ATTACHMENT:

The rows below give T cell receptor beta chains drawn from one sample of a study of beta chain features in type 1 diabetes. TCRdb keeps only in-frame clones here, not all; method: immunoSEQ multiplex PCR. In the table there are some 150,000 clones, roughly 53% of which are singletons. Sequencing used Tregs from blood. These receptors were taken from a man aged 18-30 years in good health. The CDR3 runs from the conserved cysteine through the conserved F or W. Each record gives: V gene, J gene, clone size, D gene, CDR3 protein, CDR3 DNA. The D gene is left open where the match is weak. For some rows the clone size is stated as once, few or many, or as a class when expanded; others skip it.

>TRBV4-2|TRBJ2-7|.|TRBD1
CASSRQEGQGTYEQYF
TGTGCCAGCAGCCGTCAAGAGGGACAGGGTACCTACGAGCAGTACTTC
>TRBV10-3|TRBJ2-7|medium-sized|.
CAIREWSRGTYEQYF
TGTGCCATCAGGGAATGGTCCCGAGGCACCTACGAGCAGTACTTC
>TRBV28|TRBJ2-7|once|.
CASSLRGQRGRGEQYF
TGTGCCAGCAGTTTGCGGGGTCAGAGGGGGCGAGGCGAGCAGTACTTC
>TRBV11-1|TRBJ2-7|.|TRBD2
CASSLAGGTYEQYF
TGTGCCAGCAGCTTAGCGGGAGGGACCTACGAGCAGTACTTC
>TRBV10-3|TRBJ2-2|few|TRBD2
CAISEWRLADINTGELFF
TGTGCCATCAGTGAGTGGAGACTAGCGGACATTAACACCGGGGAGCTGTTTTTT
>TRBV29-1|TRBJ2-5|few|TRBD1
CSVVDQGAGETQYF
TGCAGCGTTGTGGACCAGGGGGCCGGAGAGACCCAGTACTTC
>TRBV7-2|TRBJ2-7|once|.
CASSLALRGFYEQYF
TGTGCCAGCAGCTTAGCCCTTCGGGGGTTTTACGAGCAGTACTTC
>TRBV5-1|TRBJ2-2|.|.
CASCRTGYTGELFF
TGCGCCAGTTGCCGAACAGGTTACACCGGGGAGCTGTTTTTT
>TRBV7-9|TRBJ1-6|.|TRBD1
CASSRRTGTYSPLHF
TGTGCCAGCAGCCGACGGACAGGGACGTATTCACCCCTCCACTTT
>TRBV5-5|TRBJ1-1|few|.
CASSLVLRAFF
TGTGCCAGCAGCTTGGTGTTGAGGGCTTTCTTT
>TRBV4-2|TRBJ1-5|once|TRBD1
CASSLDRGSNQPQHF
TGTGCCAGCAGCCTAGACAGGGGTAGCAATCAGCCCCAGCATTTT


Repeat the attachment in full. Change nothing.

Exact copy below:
The rows below give T cell receptor beta chains drawn from one sample of a study of beta chain features in type 1 diabetes. TCRdb keeps only in-frame clones here, not all; method: immunoSEQ multiplex PCR. In the table there are some 150,000 clones, roughly 53% of which are singletons. Sequencing used Tregs from blood. These receptors were taken from a man aged 18-30 years in good health. The CDR3 runs from the conserved cysteine through the conserved F or W. Each record gives: V gene, J gene, clone size, D gene, CDR3 protein, CDR3 DNA. The D gene is left open where the match is weak. For some rows the clone size is stated as once, few or many, or as a class when expanded; others skip it.

>TRBV4-2|TRBJ2-7|.|TRBD1
CASSRQEGQGTYEQYF
TGTGCCAGCAGCCGTCAAGAGGGACAGGGTACCTACGAGCAGTACTTC
>TRBV10-3|TRBJ2-7|medium-sized|.
CAIREWSRGTYEQYF
TGTGCCATCAGGGAATGGTCCCGAGGCACCTACGAGCAGTACTTC
>TRBV28|TRBJ2-7|once|.
CASSLRGQRGRGEQYF
TGTGCCAGCAGTTTGCGGGGTCAGAGGGGGCGAGGCGAGCAGTACTTC
>TRBV11-1|TRBJ2-7|.|TRBD2
CASSLAGGTYEQYF
TGTGCCAGCAGCTTAGCGGGAGGGACCTACGAGCAGTACTTC
>TRBV10-3|TRBJ2-2|few|TRBD2
CAISEWRLADINTGELFF
TGTGCCATCAGTGAGTGGAGACTAGCGGACATTAACACCGGGGAGCTGTTTTTT
>TRBV29-1|TRBJ2-5|few|TRBD1
CSVVDQGAGETQYF
TGCAGCGTTGTGGACCAGGGGGCCGGAGAGACCCAGTACTTC
>TRBV7-2|TRBJ2-7|once|.
CASSLALRGFYEQYF
TGTGCCAGCAGCTTAGCCCTTCGGGGGTTTTACGAGCAGTACTTC
>TRBV5-1|TRBJ2-2|.|.
CASCRTGYTGELFF
TGCGCCAGTTGCCGAACAGGTTACACCGGGGAGCTGTTTTTT
>TRBV7-9|TRBJ1-6|.|TRBD1
CASSRRTGTYSPLHF
TGTGCCAGCAGCCGACGGACAGGGACGTATTCACCCCTCCACTTT
>TRBV5-5|TRBJ1-1|few|.
CASSLVLRAFF
TGTGCCAGCAGCTTGGTGTTGAGGGCTTTCTTT
>TRBV4-2|TRBJ1-5|once|TRBD1
CASSLDRGSNQPQHF
TGTGCCAGCAGCCTAGACAGGGGTAGCAATCAGCCCCAGCATTTT